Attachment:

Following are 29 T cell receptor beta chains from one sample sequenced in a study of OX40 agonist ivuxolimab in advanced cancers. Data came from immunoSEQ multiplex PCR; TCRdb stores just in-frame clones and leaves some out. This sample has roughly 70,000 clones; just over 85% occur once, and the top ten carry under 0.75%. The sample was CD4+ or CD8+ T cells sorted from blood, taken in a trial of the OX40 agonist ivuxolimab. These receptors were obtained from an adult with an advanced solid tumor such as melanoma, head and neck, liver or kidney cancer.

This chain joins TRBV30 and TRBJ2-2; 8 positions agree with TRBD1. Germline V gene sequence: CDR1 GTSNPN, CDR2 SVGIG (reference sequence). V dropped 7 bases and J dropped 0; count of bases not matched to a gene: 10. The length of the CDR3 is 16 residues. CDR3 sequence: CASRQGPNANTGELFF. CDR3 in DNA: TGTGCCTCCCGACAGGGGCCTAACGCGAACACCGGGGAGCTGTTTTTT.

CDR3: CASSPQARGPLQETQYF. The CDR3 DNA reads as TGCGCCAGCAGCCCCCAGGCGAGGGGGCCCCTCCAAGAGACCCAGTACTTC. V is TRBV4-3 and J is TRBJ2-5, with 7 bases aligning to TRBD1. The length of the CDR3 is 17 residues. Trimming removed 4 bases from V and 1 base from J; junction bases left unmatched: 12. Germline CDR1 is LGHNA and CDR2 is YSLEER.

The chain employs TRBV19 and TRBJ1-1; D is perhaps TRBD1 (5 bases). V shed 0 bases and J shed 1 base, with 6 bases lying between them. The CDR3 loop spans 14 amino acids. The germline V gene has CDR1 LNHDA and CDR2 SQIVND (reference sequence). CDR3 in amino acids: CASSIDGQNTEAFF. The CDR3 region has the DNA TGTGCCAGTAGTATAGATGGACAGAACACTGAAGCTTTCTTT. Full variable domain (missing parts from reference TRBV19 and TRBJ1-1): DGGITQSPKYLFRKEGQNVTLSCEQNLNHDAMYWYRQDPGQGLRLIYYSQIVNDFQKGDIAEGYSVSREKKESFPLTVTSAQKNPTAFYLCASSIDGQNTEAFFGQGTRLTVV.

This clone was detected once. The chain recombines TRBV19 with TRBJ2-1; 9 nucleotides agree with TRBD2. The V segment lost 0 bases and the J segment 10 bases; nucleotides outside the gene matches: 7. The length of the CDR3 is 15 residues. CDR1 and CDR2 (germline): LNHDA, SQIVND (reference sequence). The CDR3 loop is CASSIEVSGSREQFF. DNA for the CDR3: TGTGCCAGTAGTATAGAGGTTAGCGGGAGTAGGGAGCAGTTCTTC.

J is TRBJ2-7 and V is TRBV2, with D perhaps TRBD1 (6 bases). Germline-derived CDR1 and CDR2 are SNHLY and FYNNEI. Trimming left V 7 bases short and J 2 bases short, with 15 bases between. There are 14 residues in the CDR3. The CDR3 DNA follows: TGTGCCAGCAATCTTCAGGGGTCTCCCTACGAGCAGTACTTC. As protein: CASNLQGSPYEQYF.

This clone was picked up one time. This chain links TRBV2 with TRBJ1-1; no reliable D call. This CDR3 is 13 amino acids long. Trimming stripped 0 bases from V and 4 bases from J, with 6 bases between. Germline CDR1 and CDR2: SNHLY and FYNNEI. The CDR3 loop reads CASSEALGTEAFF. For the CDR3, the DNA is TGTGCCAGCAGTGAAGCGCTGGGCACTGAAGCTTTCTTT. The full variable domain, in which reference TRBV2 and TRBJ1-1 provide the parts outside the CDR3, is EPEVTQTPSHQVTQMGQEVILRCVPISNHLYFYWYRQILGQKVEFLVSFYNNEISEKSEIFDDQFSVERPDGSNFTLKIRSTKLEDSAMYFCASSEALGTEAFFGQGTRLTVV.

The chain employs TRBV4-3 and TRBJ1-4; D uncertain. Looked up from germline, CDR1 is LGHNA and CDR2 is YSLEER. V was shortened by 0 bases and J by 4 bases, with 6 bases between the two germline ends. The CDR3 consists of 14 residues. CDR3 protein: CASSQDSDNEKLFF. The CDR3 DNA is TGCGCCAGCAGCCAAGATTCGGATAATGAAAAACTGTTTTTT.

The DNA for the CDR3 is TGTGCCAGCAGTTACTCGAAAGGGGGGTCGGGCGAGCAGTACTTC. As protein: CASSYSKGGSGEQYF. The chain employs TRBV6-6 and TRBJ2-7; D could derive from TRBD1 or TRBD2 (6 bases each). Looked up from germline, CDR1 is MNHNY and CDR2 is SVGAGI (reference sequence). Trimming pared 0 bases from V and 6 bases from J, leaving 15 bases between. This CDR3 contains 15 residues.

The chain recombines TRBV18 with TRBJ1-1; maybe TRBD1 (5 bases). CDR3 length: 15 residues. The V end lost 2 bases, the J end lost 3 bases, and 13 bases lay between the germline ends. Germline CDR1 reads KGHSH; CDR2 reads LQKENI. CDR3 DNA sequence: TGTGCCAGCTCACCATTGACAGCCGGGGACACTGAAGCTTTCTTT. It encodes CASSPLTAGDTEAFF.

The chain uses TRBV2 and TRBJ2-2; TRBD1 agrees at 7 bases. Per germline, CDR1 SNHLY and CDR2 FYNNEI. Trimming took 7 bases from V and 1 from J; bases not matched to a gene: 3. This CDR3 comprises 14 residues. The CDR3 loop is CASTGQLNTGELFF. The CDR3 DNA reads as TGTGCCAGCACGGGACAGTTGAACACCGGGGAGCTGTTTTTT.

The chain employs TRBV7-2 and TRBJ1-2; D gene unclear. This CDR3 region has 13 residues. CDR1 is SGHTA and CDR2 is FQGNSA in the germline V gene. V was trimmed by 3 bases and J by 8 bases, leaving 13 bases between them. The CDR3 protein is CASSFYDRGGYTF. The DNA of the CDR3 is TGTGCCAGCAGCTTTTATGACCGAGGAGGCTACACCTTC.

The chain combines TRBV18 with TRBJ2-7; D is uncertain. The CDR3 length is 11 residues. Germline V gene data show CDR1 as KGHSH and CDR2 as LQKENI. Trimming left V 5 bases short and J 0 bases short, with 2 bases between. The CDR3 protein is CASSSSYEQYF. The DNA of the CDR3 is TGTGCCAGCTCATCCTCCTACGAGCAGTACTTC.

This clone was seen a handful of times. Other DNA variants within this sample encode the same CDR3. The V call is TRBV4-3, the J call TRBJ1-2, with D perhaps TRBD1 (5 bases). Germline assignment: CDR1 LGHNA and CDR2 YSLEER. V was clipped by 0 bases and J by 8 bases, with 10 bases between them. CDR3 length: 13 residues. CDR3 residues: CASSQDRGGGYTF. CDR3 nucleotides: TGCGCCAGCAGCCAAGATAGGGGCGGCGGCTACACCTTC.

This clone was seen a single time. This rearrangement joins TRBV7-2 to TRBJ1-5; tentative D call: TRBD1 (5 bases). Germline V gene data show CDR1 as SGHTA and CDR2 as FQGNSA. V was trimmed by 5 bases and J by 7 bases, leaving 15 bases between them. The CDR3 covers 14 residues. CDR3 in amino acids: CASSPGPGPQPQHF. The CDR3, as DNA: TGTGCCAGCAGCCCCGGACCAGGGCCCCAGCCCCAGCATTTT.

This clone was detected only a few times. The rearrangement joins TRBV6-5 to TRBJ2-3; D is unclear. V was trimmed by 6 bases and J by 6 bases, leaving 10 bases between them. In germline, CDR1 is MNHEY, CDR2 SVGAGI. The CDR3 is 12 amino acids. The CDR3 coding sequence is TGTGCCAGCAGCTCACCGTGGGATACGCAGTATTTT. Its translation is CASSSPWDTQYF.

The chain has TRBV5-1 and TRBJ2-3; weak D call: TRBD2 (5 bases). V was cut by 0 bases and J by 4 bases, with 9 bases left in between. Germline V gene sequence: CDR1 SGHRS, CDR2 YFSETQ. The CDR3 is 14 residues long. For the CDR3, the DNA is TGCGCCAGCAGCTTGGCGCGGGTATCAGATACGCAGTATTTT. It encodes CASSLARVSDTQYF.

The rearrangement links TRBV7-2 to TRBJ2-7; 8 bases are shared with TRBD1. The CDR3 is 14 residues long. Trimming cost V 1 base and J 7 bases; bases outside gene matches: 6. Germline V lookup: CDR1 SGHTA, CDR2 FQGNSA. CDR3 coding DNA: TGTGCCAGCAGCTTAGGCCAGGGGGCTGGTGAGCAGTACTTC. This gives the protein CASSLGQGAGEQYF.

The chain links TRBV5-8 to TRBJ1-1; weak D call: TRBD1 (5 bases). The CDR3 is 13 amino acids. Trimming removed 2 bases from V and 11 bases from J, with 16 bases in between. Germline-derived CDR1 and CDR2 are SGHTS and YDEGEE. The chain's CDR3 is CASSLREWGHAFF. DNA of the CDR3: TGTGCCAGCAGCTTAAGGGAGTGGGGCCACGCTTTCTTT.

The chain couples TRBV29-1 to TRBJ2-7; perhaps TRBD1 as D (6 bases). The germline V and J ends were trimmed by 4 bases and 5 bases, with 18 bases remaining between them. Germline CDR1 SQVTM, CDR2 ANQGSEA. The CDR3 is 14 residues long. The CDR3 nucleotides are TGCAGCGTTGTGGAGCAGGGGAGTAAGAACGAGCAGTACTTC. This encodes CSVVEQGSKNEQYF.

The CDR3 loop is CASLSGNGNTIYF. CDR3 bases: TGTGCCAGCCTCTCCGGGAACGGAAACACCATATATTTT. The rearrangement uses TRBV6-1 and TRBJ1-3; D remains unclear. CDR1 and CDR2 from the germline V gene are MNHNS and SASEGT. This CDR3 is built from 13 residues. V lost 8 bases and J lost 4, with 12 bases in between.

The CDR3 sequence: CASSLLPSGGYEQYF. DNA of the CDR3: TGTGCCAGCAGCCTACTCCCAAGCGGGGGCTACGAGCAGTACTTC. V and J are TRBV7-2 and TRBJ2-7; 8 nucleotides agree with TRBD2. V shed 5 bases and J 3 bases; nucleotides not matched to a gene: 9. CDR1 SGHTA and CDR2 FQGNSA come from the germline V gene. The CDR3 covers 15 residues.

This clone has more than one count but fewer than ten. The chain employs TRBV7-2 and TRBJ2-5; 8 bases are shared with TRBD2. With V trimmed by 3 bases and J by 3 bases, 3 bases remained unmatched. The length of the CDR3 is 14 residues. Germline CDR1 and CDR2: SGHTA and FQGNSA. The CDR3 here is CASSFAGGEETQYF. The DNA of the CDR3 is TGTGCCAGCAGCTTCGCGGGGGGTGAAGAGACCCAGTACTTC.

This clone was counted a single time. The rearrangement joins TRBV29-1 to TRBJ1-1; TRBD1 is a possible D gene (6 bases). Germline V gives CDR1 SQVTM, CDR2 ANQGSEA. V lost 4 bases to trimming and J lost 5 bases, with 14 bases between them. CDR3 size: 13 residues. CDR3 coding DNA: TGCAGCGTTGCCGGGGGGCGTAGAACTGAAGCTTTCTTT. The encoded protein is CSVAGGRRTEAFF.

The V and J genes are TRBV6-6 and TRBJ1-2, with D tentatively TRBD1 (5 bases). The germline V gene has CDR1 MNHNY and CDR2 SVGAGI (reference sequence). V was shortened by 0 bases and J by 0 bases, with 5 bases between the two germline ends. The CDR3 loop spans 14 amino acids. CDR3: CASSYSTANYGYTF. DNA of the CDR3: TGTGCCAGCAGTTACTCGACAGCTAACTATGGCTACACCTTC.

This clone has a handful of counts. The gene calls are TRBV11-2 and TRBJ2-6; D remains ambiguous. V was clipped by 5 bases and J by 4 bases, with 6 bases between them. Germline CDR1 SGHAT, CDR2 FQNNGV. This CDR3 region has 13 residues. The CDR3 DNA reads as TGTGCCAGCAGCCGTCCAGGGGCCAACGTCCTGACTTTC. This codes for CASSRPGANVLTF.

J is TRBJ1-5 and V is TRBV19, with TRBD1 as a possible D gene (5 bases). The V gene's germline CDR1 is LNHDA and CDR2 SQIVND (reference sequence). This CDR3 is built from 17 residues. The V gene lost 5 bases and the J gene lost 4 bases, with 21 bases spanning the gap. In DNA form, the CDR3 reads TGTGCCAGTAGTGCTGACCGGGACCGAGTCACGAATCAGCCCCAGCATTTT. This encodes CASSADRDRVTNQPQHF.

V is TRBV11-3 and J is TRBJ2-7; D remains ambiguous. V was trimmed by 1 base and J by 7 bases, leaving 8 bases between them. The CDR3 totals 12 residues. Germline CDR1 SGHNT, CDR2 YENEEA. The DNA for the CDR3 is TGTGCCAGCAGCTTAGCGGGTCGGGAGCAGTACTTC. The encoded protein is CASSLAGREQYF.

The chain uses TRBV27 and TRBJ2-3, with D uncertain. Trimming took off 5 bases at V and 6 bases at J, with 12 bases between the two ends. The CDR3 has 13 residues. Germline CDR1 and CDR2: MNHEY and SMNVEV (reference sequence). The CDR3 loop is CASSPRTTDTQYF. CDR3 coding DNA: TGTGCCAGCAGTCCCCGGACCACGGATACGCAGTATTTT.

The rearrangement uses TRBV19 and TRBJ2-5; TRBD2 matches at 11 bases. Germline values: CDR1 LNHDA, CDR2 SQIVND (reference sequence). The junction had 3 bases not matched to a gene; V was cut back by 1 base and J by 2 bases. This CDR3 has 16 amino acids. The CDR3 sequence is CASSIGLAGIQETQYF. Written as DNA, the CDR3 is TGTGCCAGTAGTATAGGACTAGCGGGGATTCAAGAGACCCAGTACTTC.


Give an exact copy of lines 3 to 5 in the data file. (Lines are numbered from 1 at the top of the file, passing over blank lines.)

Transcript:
CDR3: CASSPQARGPLQETQYF. The CDR3 DNA reads as TGCGCCAGCAGCCCCCAGGCGAGGGGGCCCCTCCAAGAGACCCAGTACTTC. V is TRBV4-3 and J is TRBJ2-5, with 7 bases aligning to TRBD1. The length of the CDR3 is 17 residues. Trimming removed 4 bases from V and 1 base from J; junction bases left unmatched: 12. Germline CDR1 is LGHNA and CDR2 is YSLEER.

The chain employs TRBV19 and TRBJ1-1; D is perhaps TRBD1 (5 bases). V shed 0 bases and J shed 1 base, with 6 bases lying between them. The CDR3 loop spans 14 amino acids. The germline V gene has CDR1 LNHDA and CDR2 SQIVND (reference sequence). CDR3 in amino acids: CASSIDGQNTEAFF. The CDR3 region has the DNA TGTGCCAGTAGTATAGATGGACAGAACACTGAAGCTTTCTTT. Full variable domain (missing parts from reference TRBV19 and TRBJ1-1): DGGITQSPKYLFRKEGQNVTLSCEQNLNHDAMYWYRQDPGQGLRLIYYSQIVNDFQKGDIAEGYSVSREKKESFPLTVTSAQKNPTAFYLCASSIDGQNTEAFFGQGTRLTVV.

This clone was detected once. The chain recombines TRBV19 with TRBJ2-1; 9 nucleotides agree with TRBD2. The V segment lost 0 bases and the J segment 10 bases; nucleotides outside the gene matches: 7. The length of the CDR3 is 15 residues. CDR1 and CDR2 (germline): LNHDA, SQIVND (reference sequence). The CDR3 loop is CASSIEVSGSREQFF. DNA for the CDR3: TGTGCCAGTAGTATAGAGGTTAGCGGGAGTAGGGAGCAGTTCTTC.